Definition: Malicious joy in the misfortunes of others
This lovely noun, dated back to the late 1800’s, stems from the German schaden meaning damage, harm or injury and freude meaning joy.
Why this word?
Once again going back to Corey O, this word too was suggested by him and man- what a word!
The earliest account for schadenfreude in the English language was published by Richard C. Trench in 1952 in his book named “On the Study of Words”; I usually don’t quote those first appearances, but in this case I will. Trench says really all there is to say about the mere existence of this word: “What a fearful thing is it that any language should have a word expressive of the pleasure which men feel at the calamities of others; for the existence of the word bears testimony to the existence of the thing. And yet in more than one such a word is found. … In the Greek epikhairekakia, in the German, ‘Schadenfreude.”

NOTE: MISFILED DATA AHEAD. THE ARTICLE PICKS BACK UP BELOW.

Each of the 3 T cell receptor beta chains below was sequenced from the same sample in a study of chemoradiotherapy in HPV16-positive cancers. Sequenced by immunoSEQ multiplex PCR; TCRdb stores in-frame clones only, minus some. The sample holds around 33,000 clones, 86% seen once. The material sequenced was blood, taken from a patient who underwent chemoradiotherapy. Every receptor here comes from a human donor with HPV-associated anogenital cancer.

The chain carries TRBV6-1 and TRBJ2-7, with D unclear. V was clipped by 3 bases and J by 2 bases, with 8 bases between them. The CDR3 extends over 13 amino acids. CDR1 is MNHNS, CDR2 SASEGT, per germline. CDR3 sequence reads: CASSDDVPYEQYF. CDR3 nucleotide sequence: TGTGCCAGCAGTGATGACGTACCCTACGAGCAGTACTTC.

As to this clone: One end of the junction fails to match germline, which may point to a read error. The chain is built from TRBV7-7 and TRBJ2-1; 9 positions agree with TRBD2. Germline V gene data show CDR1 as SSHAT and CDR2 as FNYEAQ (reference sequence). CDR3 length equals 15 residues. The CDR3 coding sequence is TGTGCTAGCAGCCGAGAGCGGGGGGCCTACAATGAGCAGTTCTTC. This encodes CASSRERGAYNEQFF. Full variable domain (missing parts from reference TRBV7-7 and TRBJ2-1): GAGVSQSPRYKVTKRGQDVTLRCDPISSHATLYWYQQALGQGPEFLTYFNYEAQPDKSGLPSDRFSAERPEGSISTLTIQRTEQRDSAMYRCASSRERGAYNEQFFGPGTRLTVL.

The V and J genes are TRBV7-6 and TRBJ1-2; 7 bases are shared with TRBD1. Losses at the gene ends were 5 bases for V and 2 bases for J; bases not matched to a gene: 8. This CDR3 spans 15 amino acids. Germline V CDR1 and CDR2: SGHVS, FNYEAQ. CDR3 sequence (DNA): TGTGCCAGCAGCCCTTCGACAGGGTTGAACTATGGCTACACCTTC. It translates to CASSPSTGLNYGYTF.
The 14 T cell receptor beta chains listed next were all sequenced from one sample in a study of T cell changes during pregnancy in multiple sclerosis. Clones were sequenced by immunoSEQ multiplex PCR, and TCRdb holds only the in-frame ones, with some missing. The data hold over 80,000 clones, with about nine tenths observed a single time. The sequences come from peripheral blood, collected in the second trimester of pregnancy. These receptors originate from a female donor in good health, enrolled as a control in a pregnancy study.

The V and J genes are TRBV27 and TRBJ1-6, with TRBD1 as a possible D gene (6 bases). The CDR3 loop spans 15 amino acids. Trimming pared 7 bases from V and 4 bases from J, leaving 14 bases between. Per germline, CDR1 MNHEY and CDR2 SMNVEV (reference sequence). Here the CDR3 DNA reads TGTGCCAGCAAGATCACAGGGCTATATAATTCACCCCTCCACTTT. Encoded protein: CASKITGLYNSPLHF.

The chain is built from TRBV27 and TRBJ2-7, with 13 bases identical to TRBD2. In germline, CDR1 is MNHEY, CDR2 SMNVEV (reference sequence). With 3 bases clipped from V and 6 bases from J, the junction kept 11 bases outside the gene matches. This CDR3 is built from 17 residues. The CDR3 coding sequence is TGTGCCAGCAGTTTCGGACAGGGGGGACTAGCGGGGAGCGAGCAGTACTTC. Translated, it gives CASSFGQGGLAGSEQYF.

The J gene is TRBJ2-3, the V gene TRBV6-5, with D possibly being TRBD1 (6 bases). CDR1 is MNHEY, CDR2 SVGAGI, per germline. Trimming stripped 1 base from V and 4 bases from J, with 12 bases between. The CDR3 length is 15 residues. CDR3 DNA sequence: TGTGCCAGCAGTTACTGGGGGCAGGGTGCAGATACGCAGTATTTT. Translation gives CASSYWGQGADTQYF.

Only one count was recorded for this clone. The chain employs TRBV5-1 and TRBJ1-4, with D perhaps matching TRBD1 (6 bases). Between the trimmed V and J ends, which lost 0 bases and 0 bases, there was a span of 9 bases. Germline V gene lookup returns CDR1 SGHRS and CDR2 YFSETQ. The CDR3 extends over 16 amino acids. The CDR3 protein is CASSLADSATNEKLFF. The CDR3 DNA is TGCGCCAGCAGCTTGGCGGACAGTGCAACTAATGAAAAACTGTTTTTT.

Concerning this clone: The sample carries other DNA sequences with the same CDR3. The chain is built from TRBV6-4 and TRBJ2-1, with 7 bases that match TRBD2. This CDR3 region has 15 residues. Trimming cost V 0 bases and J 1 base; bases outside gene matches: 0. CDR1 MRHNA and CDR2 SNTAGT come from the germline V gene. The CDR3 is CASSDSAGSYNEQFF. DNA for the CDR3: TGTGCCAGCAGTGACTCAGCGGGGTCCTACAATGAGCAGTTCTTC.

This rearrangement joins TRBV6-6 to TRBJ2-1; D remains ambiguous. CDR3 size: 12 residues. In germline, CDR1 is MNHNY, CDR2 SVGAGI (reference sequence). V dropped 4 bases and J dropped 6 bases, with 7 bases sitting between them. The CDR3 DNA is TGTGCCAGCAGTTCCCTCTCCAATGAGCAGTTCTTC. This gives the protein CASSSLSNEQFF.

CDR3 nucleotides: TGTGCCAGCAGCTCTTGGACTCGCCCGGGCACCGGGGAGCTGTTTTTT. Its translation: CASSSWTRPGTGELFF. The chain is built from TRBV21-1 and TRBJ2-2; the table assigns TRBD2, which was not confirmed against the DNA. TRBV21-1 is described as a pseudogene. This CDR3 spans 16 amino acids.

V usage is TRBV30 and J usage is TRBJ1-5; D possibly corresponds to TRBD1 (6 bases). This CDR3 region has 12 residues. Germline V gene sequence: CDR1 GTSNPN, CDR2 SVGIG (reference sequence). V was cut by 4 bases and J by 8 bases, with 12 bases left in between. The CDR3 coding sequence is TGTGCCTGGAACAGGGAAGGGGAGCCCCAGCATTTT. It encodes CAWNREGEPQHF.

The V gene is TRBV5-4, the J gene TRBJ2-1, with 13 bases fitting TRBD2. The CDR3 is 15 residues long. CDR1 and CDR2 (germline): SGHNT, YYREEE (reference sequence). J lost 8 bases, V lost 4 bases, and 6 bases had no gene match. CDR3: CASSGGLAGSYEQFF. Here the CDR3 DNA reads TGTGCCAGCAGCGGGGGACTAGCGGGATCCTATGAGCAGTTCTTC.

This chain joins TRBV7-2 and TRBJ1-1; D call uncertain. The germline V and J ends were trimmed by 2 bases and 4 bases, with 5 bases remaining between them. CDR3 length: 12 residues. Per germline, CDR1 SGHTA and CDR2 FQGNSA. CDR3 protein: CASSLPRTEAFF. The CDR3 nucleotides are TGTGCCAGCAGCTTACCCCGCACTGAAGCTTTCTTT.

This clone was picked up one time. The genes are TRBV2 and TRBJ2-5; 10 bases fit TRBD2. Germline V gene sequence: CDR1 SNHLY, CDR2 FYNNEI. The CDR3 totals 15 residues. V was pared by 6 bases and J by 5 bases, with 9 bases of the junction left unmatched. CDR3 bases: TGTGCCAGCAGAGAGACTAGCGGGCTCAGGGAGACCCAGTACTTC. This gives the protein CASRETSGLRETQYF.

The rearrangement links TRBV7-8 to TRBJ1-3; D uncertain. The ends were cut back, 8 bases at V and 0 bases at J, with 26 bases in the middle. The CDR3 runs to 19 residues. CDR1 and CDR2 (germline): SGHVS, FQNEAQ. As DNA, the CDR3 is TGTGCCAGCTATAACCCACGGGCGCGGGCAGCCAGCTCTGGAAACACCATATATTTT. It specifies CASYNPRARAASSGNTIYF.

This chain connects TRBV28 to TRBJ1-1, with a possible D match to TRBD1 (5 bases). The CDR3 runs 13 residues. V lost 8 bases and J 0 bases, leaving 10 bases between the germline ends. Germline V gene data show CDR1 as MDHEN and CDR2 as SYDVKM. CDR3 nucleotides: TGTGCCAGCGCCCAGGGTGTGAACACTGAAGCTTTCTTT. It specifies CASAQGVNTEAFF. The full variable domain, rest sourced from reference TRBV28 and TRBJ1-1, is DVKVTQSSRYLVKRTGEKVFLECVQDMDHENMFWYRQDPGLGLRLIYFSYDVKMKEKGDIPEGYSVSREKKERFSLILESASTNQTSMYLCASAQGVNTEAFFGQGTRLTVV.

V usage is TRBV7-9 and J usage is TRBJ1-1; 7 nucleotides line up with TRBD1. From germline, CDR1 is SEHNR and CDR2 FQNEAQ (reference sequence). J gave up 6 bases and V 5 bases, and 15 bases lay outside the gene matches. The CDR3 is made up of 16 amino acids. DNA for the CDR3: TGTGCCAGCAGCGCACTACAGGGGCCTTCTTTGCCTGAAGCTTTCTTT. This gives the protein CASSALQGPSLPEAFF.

I disagree with Trench thinking the notion itself is fearful. It is an natural as any other feeling human being may have and as such should be acknowledged.
How to use the word schadenfreude in a sentence?
Using this noun is as easy as imagining one unhappy with the joy of the other.
“Did you see John when they announced about David getting the part? I could literally smell the schadenfreude dropping down from him!”